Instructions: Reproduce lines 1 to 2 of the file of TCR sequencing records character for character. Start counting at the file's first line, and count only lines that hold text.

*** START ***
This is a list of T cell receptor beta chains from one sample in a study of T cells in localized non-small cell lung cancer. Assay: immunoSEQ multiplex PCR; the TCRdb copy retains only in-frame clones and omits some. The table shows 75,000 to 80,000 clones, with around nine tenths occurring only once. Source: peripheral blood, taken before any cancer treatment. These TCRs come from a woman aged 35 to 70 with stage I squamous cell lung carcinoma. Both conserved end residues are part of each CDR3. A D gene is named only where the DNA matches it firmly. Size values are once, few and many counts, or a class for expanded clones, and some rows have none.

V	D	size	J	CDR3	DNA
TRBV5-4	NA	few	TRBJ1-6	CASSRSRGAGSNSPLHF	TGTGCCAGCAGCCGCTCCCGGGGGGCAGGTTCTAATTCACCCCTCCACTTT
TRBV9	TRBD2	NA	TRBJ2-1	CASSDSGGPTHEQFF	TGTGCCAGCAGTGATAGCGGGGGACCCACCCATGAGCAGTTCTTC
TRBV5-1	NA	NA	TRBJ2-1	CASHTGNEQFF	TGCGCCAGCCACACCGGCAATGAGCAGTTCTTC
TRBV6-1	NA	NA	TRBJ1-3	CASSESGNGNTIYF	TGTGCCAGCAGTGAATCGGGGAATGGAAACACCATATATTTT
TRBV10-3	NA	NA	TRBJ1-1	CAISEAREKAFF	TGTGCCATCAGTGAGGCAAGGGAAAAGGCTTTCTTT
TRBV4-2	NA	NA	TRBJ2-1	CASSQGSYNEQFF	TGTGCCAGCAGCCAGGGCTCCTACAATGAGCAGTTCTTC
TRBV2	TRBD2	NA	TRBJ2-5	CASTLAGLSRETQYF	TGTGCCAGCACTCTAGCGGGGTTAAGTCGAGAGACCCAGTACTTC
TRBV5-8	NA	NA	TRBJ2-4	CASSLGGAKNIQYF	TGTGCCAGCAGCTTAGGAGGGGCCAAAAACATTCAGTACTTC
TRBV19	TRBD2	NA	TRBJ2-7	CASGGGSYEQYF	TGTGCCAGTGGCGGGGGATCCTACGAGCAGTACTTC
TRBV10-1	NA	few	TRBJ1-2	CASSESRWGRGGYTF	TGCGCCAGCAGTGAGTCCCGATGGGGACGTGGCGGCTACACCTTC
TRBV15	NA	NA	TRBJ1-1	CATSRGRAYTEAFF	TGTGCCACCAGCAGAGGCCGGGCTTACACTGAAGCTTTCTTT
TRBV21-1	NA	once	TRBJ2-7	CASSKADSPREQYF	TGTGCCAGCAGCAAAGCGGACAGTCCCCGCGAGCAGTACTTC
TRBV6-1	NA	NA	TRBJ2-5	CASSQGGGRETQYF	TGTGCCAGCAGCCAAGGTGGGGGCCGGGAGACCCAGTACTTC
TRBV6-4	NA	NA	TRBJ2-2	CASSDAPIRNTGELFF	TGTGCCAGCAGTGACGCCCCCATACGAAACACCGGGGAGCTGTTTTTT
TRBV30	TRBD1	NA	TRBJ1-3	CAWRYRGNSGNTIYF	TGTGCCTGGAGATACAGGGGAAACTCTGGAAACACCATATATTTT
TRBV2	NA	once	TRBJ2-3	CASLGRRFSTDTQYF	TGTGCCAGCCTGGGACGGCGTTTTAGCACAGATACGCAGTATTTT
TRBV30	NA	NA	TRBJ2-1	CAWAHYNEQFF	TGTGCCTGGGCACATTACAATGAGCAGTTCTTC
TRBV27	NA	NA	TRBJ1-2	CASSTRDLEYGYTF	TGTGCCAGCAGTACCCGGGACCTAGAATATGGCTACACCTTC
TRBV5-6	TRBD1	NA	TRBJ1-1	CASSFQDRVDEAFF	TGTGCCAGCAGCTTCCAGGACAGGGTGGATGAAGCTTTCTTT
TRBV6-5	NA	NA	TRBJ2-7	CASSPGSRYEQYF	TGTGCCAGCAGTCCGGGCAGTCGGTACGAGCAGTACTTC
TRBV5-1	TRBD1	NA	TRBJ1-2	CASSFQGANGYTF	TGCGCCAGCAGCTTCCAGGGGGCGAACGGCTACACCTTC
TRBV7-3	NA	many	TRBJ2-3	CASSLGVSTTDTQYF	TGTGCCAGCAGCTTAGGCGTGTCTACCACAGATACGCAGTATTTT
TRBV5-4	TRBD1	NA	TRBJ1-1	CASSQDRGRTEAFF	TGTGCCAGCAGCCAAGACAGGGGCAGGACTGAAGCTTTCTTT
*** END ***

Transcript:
This is a list of T cell receptor beta chains from one sample in a study of T cells in localized non-small cell lung cancer. Assay: immunoSEQ multiplex PCR; the TCRdb copy retains only in-frame clones and omits some. The table shows 75,000 to 80,000 clones, with around nine tenths occurring only once. Source: peripheral blood, taken before any cancer treatment. These TCRs come from a woman aged 35 to 70 with stage I squamous cell lung carcinoma. Both conserved end residues are part of each CDR3. A D gene is named only where the DNA matches it firmly. Size values are once, few and many counts, or a class for expanded clones, and some rows have none.

V	D	size	J	CDR3	DNA